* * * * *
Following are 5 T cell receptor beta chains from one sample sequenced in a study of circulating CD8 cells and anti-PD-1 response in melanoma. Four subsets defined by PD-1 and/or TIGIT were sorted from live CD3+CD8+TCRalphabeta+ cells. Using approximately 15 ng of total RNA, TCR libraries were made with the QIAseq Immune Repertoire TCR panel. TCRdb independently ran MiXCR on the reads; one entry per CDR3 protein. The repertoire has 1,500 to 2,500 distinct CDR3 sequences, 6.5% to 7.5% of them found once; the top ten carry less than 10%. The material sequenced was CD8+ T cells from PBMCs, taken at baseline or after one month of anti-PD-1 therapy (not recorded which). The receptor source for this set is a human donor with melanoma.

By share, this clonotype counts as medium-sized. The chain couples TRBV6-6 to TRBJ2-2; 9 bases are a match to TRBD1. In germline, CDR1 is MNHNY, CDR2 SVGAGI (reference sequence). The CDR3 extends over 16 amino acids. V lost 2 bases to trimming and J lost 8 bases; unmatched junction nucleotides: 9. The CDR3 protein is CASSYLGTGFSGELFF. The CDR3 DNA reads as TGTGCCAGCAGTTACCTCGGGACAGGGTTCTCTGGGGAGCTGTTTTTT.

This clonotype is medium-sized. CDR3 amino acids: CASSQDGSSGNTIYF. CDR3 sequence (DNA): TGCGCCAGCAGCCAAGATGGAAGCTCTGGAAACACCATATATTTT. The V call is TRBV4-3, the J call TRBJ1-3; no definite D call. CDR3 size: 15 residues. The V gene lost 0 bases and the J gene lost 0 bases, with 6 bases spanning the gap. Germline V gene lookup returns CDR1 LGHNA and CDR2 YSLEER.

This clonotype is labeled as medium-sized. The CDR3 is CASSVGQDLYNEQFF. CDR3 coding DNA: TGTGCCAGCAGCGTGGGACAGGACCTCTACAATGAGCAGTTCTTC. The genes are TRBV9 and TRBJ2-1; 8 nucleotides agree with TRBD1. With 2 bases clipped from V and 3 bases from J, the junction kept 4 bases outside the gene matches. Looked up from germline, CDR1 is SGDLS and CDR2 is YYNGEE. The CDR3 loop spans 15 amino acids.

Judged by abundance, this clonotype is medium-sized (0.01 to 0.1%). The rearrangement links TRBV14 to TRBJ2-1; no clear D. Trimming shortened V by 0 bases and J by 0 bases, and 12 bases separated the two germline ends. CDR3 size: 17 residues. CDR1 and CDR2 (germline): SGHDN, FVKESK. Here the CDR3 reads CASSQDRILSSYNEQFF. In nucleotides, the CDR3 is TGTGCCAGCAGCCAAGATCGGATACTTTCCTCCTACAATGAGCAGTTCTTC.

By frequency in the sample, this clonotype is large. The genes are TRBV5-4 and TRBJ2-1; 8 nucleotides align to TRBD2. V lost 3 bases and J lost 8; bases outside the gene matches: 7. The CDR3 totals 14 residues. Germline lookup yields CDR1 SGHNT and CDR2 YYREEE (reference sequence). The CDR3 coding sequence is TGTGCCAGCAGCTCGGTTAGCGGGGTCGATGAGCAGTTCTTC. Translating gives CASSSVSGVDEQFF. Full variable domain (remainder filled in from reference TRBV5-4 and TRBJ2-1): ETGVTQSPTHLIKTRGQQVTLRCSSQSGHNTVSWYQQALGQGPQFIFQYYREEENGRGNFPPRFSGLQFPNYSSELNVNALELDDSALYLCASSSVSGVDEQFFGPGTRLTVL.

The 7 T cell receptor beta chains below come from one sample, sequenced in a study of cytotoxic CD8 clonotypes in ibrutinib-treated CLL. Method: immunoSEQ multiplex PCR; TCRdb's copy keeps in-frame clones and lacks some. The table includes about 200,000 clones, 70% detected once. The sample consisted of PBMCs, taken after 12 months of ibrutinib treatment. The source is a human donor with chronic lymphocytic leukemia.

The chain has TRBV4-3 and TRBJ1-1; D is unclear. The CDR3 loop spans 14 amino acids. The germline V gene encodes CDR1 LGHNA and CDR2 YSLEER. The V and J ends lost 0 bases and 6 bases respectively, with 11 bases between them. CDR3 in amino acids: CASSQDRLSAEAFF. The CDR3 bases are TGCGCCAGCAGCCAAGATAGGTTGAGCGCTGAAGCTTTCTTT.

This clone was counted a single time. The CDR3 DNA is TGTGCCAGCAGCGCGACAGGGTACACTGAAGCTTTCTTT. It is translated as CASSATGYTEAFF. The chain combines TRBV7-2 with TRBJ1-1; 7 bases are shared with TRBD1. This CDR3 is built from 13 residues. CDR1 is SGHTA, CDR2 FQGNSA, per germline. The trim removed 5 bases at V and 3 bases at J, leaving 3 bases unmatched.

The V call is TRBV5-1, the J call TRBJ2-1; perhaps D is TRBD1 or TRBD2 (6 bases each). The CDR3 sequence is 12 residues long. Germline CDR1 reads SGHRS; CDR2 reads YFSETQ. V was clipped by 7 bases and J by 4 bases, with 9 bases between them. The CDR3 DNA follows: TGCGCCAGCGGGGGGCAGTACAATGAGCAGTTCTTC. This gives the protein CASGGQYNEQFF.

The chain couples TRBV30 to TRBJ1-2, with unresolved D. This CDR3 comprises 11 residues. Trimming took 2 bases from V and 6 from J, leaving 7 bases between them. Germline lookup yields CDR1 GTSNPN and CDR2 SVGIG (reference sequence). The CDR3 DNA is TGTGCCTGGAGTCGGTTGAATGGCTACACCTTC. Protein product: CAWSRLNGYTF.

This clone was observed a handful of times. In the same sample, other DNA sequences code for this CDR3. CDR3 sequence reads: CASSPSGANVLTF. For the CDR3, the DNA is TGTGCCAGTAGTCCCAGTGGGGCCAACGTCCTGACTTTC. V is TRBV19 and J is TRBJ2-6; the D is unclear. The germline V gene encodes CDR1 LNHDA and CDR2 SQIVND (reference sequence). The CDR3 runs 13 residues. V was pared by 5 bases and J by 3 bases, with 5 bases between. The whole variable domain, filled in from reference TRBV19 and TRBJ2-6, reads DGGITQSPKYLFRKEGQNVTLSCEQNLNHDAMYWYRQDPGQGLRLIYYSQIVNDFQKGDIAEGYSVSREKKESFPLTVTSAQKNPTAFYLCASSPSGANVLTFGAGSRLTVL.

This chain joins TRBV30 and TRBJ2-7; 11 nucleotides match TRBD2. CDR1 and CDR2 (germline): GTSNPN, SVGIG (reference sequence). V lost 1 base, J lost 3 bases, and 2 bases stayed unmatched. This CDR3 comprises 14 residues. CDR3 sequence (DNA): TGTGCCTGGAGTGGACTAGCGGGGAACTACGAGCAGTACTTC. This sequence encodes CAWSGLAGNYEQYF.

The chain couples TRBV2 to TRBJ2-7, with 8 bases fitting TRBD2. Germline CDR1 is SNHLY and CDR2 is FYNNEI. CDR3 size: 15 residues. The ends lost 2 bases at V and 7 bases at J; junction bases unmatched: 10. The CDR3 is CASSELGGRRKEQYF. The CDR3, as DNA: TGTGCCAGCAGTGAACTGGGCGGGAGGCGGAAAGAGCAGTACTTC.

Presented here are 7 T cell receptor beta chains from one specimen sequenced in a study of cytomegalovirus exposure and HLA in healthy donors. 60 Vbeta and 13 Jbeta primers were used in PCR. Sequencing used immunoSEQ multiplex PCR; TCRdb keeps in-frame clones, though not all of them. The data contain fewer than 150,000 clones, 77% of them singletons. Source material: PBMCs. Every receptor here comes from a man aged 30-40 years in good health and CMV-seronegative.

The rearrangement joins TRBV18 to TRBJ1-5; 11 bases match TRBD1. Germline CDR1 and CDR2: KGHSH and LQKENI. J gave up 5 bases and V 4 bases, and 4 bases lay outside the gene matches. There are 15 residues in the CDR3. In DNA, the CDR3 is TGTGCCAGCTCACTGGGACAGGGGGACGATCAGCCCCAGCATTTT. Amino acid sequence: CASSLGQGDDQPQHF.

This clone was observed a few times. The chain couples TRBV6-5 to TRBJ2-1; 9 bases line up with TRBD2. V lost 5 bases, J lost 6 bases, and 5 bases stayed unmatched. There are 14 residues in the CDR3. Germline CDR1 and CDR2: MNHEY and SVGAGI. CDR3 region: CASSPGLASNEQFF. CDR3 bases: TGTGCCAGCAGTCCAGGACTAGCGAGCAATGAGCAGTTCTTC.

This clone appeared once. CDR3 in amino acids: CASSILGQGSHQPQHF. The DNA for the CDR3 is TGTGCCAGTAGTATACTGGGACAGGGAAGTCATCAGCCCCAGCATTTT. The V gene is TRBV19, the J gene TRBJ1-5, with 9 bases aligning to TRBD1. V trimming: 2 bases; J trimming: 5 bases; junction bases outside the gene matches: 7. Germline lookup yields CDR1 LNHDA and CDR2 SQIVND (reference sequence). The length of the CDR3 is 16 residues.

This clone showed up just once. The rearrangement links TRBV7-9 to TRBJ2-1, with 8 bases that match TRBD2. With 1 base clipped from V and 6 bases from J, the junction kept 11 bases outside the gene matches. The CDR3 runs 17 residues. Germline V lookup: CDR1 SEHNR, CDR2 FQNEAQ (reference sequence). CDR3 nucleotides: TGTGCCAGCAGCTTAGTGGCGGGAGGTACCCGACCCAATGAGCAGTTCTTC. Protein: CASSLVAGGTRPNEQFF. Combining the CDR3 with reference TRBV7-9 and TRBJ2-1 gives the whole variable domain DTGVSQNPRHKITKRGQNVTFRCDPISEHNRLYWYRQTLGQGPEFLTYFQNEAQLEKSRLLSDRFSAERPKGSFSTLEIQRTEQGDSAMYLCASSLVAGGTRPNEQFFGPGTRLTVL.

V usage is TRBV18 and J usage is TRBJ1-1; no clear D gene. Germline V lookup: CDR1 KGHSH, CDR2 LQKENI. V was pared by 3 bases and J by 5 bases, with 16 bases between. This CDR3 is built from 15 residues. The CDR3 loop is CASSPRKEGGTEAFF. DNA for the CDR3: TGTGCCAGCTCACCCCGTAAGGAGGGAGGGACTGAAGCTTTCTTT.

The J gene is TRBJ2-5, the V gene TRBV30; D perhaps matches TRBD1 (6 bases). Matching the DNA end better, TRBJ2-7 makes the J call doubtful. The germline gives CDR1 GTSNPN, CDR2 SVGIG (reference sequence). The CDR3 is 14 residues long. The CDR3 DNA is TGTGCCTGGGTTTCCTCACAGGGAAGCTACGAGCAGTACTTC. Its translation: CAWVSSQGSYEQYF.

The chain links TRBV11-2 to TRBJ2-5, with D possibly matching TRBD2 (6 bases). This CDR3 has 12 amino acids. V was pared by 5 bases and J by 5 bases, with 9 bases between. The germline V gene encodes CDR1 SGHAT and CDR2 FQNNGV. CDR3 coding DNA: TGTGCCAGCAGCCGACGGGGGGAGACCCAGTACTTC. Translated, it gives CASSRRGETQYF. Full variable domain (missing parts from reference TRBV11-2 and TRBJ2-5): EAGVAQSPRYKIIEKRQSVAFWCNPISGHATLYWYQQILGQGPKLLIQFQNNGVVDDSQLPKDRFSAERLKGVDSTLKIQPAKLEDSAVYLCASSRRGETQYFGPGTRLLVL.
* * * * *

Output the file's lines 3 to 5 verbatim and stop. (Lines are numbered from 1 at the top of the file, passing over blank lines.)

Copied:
This clonotype is medium-sized. CDR3 amino acids: CASSQDGSSGNTIYF. CDR3 sequence (DNA): TGCGCCAGCAGCCAAGATGGAAGCTCTGGAAACACCATATATTTT. The V call is TRBV4-3, the J call TRBJ1-3; no definite D call. CDR3 size: 15 residues. The V gene lost 0 bases and the J gene lost 0 bases, with 6 bases spanning the gap. Germline V gene lookup returns CDR1 LGHNA and CDR2 YSLEER.

This clonotype is labeled as medium-sized. The CDR3 is CASSVGQDLYNEQFF. CDR3 coding DNA: TGTGCCAGCAGCGTGGGACAGGACCTCTACAATGAGCAGTTCTTC. The genes are TRBV9 and TRBJ2-1; 8 nucleotides agree with TRBD1. With 2 bases clipped from V and 3 bases from J, the junction kept 4 bases outside the gene matches. Looked up from germline, CDR1 is SGDLS and CDR2 is YYNGEE. The CDR3 loop spans 15 amino acids.

Judged by abundance, this clonotype is medium-sized (0.01 to 0.1%). The rearrangement links TRBV14 to TRBJ2-1; no clear D. Trimming shortened V by 0 bases and J by 0 bases, and 12 bases separated the two germline ends. CDR3 size: 17 residues. CDR1 and CDR2 (germline): SGHDN, FVKESK. Here the CDR3 reads CASSQDRILSSYNEQFF. In nucleotides, the CDR3 is TGTGCCAGCAGCCAAGATCGGATACTTTCCTCCTACAATGAGCAGTTCTTC.